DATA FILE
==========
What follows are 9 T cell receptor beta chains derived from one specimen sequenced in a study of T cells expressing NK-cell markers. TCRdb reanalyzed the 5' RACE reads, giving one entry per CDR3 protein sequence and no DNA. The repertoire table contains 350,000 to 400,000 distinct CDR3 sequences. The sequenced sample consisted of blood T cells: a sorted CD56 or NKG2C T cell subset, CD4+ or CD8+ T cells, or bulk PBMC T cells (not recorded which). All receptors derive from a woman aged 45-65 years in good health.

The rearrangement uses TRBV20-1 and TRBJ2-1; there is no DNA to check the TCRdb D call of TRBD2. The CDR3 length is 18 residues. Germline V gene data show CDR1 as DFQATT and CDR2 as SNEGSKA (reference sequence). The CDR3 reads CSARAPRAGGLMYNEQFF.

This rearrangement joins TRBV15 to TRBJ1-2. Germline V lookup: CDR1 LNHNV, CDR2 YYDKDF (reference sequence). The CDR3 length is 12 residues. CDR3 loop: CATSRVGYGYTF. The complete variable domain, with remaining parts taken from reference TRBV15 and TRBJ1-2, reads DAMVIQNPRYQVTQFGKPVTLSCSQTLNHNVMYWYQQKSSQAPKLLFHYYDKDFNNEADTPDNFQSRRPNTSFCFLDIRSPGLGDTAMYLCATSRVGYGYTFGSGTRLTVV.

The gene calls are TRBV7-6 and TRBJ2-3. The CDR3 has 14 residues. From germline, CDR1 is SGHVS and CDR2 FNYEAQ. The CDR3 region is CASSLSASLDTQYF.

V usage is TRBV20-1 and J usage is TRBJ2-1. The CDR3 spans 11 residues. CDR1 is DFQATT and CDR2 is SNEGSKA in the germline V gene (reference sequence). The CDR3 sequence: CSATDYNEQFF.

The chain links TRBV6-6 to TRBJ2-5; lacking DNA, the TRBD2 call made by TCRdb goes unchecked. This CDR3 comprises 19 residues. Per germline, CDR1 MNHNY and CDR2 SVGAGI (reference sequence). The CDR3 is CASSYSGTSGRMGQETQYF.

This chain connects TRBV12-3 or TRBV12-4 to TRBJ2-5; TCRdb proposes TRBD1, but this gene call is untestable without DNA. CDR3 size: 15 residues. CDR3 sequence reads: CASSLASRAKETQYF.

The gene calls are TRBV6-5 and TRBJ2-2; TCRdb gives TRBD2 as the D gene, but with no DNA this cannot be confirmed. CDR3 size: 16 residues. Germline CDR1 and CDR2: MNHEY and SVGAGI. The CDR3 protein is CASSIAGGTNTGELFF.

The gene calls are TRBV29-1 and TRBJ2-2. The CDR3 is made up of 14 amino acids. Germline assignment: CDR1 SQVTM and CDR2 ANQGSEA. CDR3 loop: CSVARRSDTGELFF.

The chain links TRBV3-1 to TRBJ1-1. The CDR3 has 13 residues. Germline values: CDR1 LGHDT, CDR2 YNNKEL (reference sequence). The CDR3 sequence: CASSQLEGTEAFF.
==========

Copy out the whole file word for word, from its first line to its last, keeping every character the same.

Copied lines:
What follows are 9 T cell receptor beta chains derived from one specimen sequenced in a study of T cells expressing NK-cell markers. TCRdb reanalyzed the 5' RACE reads, giving one entry per CDR3 protein sequence and no DNA. The repertoire table contains 350,000 to 400,000 distinct CDR3 sequences. The sequenced sample consisted of blood T cells: a sorted CD56 or NKG2C T cell subset, CD4+ or CD8+ T cells, or bulk PBMC T cells (not recorded which). All receptors derive from a woman aged 45-65 years in good health.

The rearrangement uses TRBV20-1 and TRBJ2-1; there is no DNA to check the TCRdb D call of TRBD2. The CDR3 length is 18 residues. Germline V gene data show CDR1 as DFQATT and CDR2 as SNEGSKA (reference sequence). The CDR3 reads CSARAPRAGGLMYNEQFF.

This rearrangement joins TRBV15 to TRBJ1-2. Germline V lookup: CDR1 LNHNV, CDR2 YYDKDF (reference sequence). The CDR3 length is 12 residues. CDR3 loop: CATSRVGYGYTF. The complete variable domain, with remaining parts taken from reference TRBV15 and TRBJ1-2, reads DAMVIQNPRYQVTQFGKPVTLSCSQTLNHNVMYWYQQKSSQAPKLLFHYYDKDFNNEADTPDNFQSRRPNTSFCFLDIRSPGLGDTAMYLCATSRVGYGYTFGSGTRLTVV.

The gene calls are TRBV7-6 and TRBJ2-3. The CDR3 has 14 residues. From germline, CDR1 is SGHVS and CDR2 FNYEAQ. The CDR3 region is CASSLSASLDTQYF.

V usage is TRBV20-1 and J usage is TRBJ2-1. The CDR3 spans 11 residues. CDR1 is DFQATT and CDR2 is SNEGSKA in the germline V gene (reference sequence). The CDR3 sequence: CSATDYNEQFF.

The chain links TRBV6-6 to TRBJ2-5; lacking DNA, the TRBD2 call made by TCRdb goes unchecked. This CDR3 comprises 19 residues. Per germline, CDR1 MNHNY and CDR2 SVGAGI (reference sequence). The CDR3 is CASSYSGTSGRMGQETQYF.

This chain connects TRBV12-3 or TRBV12-4 to TRBJ2-5; TCRdb proposes TRBD1, but this gene call is untestable without DNA. CDR3 size: 15 residues. CDR3 sequence reads: CASSLASRAKETQYF.

The gene calls are TRBV6-5 and TRBJ2-2; TCRdb gives TRBD2 as the D gene, but with no DNA this cannot be confirmed. CDR3 size: 16 residues. Germline CDR1 and CDR2: MNHEY and SVGAGI. The CDR3 protein is CASSIAGGTNTGELFF.

The gene calls are TRBV29-1 and TRBJ2-2. The CDR3 is made up of 14 amino acids. Germline assignment: CDR1 SQVTM and CDR2 ANQGSEA. CDR3 loop: CSVARRSDTGELFF.

The chain links TRBV3-1 to TRBJ1-1. The CDR3 has 13 residues. Germline values: CDR1 LGHDT, CDR2 YNNKEL (reference sequence). The CDR3 sequence: CASSQLEGTEAFF.